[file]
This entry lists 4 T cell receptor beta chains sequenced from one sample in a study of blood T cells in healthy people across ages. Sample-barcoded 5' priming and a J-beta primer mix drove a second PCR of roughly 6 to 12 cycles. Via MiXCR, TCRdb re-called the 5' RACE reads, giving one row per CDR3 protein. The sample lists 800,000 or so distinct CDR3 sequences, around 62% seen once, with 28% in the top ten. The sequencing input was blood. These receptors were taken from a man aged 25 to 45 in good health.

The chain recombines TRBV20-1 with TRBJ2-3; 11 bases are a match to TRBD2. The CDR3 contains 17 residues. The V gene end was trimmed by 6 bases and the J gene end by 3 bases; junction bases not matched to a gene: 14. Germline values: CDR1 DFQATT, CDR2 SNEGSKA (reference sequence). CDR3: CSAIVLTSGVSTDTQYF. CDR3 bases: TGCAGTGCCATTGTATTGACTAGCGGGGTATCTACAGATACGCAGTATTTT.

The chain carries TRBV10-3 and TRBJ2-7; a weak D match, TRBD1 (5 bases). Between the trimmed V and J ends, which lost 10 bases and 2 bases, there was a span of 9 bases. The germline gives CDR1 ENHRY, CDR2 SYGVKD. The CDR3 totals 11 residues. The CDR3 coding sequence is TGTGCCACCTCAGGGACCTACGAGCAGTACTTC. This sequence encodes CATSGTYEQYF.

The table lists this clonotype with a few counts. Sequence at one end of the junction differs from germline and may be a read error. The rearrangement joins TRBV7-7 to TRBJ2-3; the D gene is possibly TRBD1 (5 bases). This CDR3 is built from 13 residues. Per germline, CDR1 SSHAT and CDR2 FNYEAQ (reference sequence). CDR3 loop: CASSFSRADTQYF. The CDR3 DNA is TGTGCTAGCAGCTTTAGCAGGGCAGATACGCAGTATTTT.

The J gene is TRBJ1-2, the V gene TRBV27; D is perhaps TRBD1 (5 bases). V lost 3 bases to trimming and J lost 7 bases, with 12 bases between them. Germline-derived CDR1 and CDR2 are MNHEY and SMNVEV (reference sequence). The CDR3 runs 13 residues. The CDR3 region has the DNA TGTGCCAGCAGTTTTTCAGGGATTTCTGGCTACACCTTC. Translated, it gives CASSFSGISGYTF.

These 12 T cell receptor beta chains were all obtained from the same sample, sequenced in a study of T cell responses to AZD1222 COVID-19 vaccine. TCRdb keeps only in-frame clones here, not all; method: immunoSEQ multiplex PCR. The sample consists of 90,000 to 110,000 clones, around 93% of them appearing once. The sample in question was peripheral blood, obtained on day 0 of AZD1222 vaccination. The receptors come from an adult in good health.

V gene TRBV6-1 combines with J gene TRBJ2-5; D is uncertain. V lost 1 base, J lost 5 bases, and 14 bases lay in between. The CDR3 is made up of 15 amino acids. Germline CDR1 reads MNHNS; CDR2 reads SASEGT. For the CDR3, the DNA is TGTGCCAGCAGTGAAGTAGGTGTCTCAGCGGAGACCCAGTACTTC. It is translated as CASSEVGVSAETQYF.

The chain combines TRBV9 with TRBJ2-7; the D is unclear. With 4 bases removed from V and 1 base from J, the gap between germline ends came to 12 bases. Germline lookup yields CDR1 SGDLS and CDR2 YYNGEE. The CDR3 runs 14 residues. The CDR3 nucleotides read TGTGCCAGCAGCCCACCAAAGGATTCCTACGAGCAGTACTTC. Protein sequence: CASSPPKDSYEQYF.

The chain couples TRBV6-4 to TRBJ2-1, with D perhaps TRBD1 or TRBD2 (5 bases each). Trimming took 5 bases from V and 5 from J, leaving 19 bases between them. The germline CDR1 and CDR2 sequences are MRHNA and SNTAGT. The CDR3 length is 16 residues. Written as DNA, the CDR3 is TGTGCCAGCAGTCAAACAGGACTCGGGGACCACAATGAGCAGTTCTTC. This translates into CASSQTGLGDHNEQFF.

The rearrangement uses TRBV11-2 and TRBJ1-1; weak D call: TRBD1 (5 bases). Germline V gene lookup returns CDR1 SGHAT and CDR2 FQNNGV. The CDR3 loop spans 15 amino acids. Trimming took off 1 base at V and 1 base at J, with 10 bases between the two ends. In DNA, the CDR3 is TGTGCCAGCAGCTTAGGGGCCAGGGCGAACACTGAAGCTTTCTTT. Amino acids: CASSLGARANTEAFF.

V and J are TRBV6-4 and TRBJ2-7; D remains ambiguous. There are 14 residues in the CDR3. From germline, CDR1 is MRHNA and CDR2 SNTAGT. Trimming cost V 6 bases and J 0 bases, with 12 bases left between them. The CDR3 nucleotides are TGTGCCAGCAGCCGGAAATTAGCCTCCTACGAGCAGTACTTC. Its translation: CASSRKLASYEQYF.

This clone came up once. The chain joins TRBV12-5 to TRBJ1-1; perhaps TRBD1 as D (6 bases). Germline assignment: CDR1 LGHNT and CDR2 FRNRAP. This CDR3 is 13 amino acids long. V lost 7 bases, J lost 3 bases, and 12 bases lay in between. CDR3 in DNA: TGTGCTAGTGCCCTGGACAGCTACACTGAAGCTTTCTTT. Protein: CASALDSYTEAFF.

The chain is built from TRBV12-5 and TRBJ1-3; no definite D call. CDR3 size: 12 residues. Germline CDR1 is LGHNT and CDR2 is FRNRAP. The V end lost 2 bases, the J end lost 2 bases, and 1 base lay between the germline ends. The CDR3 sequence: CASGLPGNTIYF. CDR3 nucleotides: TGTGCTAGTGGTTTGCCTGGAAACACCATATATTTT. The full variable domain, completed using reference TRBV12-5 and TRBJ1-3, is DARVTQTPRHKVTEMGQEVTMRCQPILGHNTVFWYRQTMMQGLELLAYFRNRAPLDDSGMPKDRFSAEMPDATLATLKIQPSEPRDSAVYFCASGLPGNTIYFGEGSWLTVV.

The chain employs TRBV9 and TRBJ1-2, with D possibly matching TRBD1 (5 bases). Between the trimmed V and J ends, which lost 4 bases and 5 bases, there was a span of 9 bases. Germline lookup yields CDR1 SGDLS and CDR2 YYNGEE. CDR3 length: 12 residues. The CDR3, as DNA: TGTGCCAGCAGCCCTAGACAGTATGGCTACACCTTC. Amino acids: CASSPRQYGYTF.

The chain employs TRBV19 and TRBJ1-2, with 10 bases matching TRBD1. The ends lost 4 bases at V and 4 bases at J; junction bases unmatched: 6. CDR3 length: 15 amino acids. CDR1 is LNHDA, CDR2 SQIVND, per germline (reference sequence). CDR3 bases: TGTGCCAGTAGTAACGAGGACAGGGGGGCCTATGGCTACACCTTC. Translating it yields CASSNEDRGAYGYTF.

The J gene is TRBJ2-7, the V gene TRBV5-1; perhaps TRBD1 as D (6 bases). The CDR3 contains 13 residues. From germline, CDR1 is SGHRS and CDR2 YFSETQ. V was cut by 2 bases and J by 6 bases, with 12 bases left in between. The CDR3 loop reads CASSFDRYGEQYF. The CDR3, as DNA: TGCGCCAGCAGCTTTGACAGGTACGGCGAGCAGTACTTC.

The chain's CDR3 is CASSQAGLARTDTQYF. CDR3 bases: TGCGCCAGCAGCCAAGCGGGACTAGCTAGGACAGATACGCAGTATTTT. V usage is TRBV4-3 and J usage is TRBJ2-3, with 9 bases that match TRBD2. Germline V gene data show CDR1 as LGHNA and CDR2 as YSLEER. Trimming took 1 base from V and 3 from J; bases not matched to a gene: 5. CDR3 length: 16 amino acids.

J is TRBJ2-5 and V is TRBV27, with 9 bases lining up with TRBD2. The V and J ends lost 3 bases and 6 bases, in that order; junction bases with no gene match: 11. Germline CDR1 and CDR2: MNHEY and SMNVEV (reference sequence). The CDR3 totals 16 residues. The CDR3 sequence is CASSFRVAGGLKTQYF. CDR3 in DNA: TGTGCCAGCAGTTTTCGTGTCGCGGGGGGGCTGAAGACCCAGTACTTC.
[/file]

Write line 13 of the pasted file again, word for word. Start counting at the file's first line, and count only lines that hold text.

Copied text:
The chain is built from TRBV12-5 and TRBJ1-3; no definite D call. CDR3 size: 12 residues. Germline CDR1 is LGHNT and CDR2 is FRNRAP. The V end lost 2 bases, the J end lost 2 bases, and 1 base lay between the germline ends. The CDR3 sequence: CASGLPGNTIYF. CDR3 nucleotides: TGTGCTAGTGGTTTGCCTGGAAACACCATATATTTT. The full variable domain, completed using reference TRBV12-5 and TRBJ1-3, is DARVTQTPRHKVTEMGQEVTMRCQPILGHNTVFWYRQTMMQGLELLAYFRNRAPLDDSGMPKDRFSAEMPDATLATLKIQPSEPRDSAVYFCASGLPGNTIYFGEGSWLTVV.